Ceramic; H. 8 1/2 in. (21.6 cm)
Gift of Mr. and Mrs. Frederick E. Landmann, 1981 (1981.247)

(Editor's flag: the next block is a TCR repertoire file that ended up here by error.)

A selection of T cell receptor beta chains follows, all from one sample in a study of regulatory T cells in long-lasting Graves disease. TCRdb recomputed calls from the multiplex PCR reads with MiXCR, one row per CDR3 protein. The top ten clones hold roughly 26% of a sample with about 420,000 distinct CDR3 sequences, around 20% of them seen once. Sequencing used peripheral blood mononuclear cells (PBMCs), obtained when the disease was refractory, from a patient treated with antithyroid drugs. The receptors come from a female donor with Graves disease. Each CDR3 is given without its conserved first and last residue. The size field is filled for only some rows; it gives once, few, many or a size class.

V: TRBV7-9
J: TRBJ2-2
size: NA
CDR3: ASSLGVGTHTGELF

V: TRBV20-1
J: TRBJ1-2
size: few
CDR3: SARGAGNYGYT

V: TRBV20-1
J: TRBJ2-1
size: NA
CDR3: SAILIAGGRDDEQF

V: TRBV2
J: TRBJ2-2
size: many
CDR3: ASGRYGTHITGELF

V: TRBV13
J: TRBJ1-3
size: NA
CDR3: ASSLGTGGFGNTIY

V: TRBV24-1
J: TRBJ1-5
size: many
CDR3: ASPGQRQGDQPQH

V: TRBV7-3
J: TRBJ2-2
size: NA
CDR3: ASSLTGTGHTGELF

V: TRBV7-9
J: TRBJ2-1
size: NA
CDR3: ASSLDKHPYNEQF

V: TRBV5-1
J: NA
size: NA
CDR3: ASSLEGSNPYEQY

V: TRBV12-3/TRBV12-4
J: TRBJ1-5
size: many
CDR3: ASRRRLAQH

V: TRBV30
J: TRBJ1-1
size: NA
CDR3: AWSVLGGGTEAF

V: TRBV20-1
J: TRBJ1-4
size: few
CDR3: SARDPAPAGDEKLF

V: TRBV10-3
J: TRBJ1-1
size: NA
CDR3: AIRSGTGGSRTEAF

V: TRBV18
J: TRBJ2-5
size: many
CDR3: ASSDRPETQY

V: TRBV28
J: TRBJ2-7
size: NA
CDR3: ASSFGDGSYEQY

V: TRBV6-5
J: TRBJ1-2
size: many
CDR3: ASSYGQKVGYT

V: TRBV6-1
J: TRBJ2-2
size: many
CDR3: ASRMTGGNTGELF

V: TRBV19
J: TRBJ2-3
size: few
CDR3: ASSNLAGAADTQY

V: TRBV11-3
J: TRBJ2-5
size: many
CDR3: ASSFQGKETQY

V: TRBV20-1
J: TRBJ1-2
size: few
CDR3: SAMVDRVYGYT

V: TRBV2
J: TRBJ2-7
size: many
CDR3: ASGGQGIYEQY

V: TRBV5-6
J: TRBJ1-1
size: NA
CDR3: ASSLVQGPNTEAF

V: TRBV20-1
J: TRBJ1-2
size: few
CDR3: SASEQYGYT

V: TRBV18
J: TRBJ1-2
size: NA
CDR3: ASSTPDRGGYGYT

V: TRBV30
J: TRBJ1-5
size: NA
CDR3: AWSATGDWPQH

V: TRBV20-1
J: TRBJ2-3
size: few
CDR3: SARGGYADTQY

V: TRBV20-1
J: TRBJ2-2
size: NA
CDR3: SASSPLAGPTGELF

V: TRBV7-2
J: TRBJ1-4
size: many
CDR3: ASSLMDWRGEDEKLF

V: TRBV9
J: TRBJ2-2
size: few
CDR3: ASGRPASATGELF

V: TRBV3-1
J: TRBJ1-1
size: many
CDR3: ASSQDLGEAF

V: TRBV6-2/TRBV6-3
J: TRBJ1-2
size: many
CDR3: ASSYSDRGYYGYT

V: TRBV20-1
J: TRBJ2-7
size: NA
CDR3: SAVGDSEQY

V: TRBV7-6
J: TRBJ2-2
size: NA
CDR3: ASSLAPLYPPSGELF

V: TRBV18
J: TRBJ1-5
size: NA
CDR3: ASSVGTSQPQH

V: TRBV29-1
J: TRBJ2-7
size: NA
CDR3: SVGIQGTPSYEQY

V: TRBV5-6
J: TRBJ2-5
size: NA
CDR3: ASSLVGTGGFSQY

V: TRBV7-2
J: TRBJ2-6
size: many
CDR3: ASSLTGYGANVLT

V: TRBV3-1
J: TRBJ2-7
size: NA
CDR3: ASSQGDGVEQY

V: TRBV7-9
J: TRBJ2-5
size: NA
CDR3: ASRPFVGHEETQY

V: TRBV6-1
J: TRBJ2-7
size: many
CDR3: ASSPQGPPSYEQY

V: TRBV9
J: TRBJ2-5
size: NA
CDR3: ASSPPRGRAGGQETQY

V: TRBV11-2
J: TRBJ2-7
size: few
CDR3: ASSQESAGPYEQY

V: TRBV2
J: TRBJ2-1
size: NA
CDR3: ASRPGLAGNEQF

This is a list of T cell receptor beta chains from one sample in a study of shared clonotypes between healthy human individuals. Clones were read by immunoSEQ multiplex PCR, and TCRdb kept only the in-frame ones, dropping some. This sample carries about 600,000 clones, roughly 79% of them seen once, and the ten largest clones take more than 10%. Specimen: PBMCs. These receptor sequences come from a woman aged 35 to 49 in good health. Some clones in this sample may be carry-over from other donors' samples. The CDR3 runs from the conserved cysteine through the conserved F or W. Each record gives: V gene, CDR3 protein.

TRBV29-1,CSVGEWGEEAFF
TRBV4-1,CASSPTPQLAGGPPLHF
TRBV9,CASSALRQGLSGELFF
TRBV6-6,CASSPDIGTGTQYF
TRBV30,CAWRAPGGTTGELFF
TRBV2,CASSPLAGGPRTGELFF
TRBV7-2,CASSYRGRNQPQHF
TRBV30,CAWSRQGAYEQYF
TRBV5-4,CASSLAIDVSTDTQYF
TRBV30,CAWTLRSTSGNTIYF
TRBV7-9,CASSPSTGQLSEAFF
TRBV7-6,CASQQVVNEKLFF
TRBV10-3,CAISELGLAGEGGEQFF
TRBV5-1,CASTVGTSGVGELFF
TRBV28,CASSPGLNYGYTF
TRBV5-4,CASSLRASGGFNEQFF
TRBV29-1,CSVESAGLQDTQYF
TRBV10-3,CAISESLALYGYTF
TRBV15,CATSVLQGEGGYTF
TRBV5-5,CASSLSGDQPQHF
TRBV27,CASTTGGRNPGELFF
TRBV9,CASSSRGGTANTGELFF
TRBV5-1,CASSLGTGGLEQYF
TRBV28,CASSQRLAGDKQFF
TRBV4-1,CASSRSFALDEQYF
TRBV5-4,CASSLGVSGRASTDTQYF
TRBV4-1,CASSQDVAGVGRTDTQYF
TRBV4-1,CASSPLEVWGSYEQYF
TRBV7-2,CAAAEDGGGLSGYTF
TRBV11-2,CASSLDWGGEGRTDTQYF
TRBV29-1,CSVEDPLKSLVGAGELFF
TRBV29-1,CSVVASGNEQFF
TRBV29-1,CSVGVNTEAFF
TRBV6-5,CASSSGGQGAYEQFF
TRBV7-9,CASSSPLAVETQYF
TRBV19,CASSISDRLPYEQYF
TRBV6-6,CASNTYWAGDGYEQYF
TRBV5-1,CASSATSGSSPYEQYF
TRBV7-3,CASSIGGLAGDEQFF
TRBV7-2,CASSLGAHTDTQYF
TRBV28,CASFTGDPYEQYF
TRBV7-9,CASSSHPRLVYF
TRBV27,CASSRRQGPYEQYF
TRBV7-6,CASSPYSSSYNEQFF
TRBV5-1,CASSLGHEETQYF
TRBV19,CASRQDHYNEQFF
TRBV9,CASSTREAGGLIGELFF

Bottles made in northern South America beginning in the second millennium B.C. were frequently made in a shape that is visually reminiscent of the stirrup on a horse's saddle. Stirrup-spout bottles, as they are called, were particularly favored in Peru, where for thousands of years they were made in a great variety of shapes, sizes, and finishes. Those stirrup-spout bottles, such as this example, termed Cupisnique, after the location in which many vessels in the style were initially discovered, are robustly sculptural and often monochrome in color. Strong and squat in shape, this bottle has a particularly well-balanced surface, with carefully placed, raised projections and round protrusions that echo the curved forms of body and spout. Since the Cupisnique style became known in the 1930s, it has become clear that there are a number of ceramic styles that are contemporary with and similar to it, but that can be distinguished from it by size, depiction, and surface treatment.